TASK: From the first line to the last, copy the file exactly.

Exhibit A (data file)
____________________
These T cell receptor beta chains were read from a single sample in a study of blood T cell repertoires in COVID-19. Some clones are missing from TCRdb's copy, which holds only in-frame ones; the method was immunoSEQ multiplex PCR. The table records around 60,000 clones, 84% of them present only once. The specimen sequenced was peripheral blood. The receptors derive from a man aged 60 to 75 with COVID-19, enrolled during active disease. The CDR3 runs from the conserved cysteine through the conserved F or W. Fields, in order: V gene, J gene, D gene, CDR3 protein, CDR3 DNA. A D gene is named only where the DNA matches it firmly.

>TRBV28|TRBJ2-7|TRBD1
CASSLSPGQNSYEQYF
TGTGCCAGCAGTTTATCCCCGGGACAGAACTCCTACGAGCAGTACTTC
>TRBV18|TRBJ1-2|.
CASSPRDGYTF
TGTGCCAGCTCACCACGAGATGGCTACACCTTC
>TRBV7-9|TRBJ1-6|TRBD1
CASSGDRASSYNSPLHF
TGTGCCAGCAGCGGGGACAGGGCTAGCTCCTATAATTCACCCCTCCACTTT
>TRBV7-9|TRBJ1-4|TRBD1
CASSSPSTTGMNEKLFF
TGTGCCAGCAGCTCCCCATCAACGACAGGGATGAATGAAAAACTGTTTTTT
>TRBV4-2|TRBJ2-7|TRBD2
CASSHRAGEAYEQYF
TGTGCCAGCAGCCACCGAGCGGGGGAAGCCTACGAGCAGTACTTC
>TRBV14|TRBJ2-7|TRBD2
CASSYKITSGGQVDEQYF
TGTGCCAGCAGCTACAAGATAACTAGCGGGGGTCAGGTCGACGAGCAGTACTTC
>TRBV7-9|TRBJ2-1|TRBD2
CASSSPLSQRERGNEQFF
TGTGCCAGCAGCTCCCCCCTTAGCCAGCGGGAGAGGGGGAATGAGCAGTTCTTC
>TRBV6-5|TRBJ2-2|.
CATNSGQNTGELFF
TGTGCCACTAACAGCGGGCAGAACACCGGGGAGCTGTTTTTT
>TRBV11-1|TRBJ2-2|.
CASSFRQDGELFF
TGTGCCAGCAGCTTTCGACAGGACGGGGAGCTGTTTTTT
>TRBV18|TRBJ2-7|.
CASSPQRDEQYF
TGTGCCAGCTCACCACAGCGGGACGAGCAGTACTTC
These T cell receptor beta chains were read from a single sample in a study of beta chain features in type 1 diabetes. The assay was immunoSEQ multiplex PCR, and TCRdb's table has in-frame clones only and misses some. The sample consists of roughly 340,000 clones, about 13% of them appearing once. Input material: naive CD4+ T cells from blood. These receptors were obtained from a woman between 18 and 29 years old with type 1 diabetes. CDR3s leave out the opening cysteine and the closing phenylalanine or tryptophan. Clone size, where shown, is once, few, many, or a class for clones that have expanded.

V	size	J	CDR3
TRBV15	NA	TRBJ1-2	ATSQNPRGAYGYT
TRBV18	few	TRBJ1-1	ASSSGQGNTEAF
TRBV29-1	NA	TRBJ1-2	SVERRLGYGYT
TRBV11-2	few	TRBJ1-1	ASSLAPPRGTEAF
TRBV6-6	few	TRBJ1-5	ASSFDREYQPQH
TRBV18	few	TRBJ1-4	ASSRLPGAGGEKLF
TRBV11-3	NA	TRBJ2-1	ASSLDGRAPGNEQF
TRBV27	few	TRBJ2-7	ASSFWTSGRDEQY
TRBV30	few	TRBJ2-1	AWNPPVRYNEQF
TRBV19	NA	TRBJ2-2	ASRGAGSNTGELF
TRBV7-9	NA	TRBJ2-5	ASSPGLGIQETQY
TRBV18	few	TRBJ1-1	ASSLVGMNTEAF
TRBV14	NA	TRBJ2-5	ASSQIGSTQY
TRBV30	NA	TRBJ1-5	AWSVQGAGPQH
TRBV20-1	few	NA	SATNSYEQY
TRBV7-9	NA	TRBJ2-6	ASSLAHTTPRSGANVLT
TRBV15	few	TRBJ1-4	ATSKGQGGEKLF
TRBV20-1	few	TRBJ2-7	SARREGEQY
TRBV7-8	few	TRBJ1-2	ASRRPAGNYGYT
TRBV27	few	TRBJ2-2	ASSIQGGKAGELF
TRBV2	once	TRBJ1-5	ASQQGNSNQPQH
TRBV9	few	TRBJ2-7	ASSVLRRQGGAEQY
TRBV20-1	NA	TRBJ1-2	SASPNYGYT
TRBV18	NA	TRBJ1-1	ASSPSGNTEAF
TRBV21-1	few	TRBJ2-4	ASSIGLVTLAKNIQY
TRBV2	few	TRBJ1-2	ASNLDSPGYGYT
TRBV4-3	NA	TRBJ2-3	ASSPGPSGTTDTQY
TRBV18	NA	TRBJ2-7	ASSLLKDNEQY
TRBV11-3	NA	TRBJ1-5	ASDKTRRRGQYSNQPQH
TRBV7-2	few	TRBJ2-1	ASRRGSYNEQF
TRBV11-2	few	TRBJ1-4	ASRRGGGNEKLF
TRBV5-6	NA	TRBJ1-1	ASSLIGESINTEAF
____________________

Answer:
These T cell receptor beta chains were read from a single sample in a study of blood T cell repertoires in COVID-19. Some clones are missing from TCRdb's copy, which holds only in-frame ones; the method was immunoSEQ multiplex PCR. The table records around 60,000 clones, 84% of them present only once. The specimen sequenced was peripheral blood. The receptors derive from a man aged 60 to 75 with COVID-19, enrolled during active disease. The CDR3 runs from the conserved cysteine through the conserved F or W. Fields, in order: V gene, J gene, D gene, CDR3 protein, CDR3 DNA. A D gene is named only where the DNA matches it firmly.

>TRBV28|TRBJ2-7|TRBD1
CASSLSPGQNSYEQYF
TGTGCCAGCAGTTTATCCCCGGGACAGAACTCCTACGAGCAGTACTTC
>TRBV18|TRBJ1-2|.
CASSPRDGYTF
TGTGCCAGCTCACCACGAGATGGCTACACCTTC
>TRBV7-9|TRBJ1-6|TRBD1
CASSGDRASSYNSPLHF
TGTGCCAGCAGCGGGGACAGGGCTAGCTCCTATAATTCACCCCTCCACTTT
>TRBV7-9|TRBJ1-4|TRBD1
CASSSPSTTGMNEKLFF
TGTGCCAGCAGCTCCCCATCAACGACAGGGATGAATGAAAAACTGTTTTTT
>TRBV4-2|TRBJ2-7|TRBD2
CASSHRAGEAYEQYF
TGTGCCAGCAGCCACCGAGCGGGGGAAGCCTACGAGCAGTACTTC
>TRBV14|TRBJ2-7|TRBD2
CASSYKITSGGQVDEQYF
TGTGCCAGCAGCTACAAGATAACTAGCGGGGGTCAGGTCGACGAGCAGTACTTC
>TRBV7-9|TRBJ2-1|TRBD2
CASSSPLSQRERGNEQFF
TGTGCCAGCAGCTCCCCCCTTAGCCAGCGGGAGAGGGGGAATGAGCAGTTCTTC
>TRBV6-5|TRBJ2-2|.
CATNSGQNTGELFF
TGTGCCACTAACAGCGGGCAGAACACCGGGGAGCTGTTTTTT
>TRBV11-1|TRBJ2-2|.
CASSFRQDGELFF
TGTGCCAGCAGCTTTCGACAGGACGGGGAGCTGTTTTTT
>TRBV18|TRBJ2-7|.
CASSPQRDEQYF
TGTGCCAGCTCACCACAGCGGGACGAGCAGTACTTC
These T cell receptor beta chains were read from a single sample in a study of beta chain features in type 1 diabetes. The assay was immunoSEQ multiplex PCR, and TCRdb's table has in-frame clones only and misses some. The sample consists of roughly 340,000 clones, about 13% of them appearing once. Input material: naive CD4+ T cells from blood. These receptors were obtained from a woman between 18 and 29 years old with type 1 diabetes. CDR3s leave out the opening cysteine and the closing phenylalanine or tryptophan. Clone size, where shown, is once, few, many, or a class for clones that have expanded.

V	size	J	CDR3
TRBV15	NA	TRBJ1-2	ATSQNPRGAYGYT
TRBV18	few	TRBJ1-1	ASSSGQGNTEAF
TRBV29-1	NA	TRBJ1-2	SVERRLGYGYT
TRBV11-2	few	TRBJ1-1	ASSLAPPRGTEAF
TRBV6-6	few	TRBJ1-5	ASSFDREYQPQH
TRBV18	few	TRBJ1-4	ASSRLPGAGGEKLF
TRBV11-3	NA	TRBJ2-1	ASSLDGRAPGNEQF
TRBV27	few	TRBJ2-7	ASSFWTSGRDEQY
TRBV30	few	TRBJ2-1	AWNPPVRYNEQF
TRBV19	NA	TRBJ2-2	ASRGAGSNTGELF
TRBV7-9	NA	TRBJ2-5	ASSPGLGIQETQY
TRBV18	few	TRBJ1-1	ASSLVGMNTEAF
TRBV14	NA	TRBJ2-5	ASSQIGSTQY
TRBV30	NA	TRBJ1-5	AWSVQGAGPQH
TRBV20-1	few	NA	SATNSYEQY
TRBV7-9	NA	TRBJ2-6	ASSLAHTTPRSGANVLT
TRBV15	few	TRBJ1-4	ATSKGQGGEKLF
TRBV20-1	few	TRBJ2-7	SARREGEQY
TRBV7-8	few	TRBJ1-2	ASRRPAGNYGYT
TRBV27	few	TRBJ2-2	ASSIQGGKAGELF
TRBV2	once	TRBJ1-5	ASQQGNSNQPQH
TRBV9	few	TRBJ2-7	ASSVLRRQGGAEQY
TRBV20-1	NA	TRBJ1-2	SASPNYGYT
TRBV18	NA	TRBJ1-1	ASSPSGNTEAF
TRBV21-1	few	TRBJ2-4	ASSIGLVTLAKNIQY
TRBV2	few	TRBJ1-2	ASNLDSPGYGYT
TRBV4-3	NA	TRBJ2-3	ASSPGPSGTTDTQY
TRBV18	NA	TRBJ2-7	ASSLLKDNEQY
TRBV11-3	NA	TRBJ1-5	ASDKTRRRGQYSNQPQH
TRBV7-2	few	TRBJ2-1	ASRRGSYNEQF
TRBV11-2	few	TRBJ1-4	ASRRGGGNEKLF
TRBV5-6	NA	TRBJ1-1	ASSLIGESINTEAF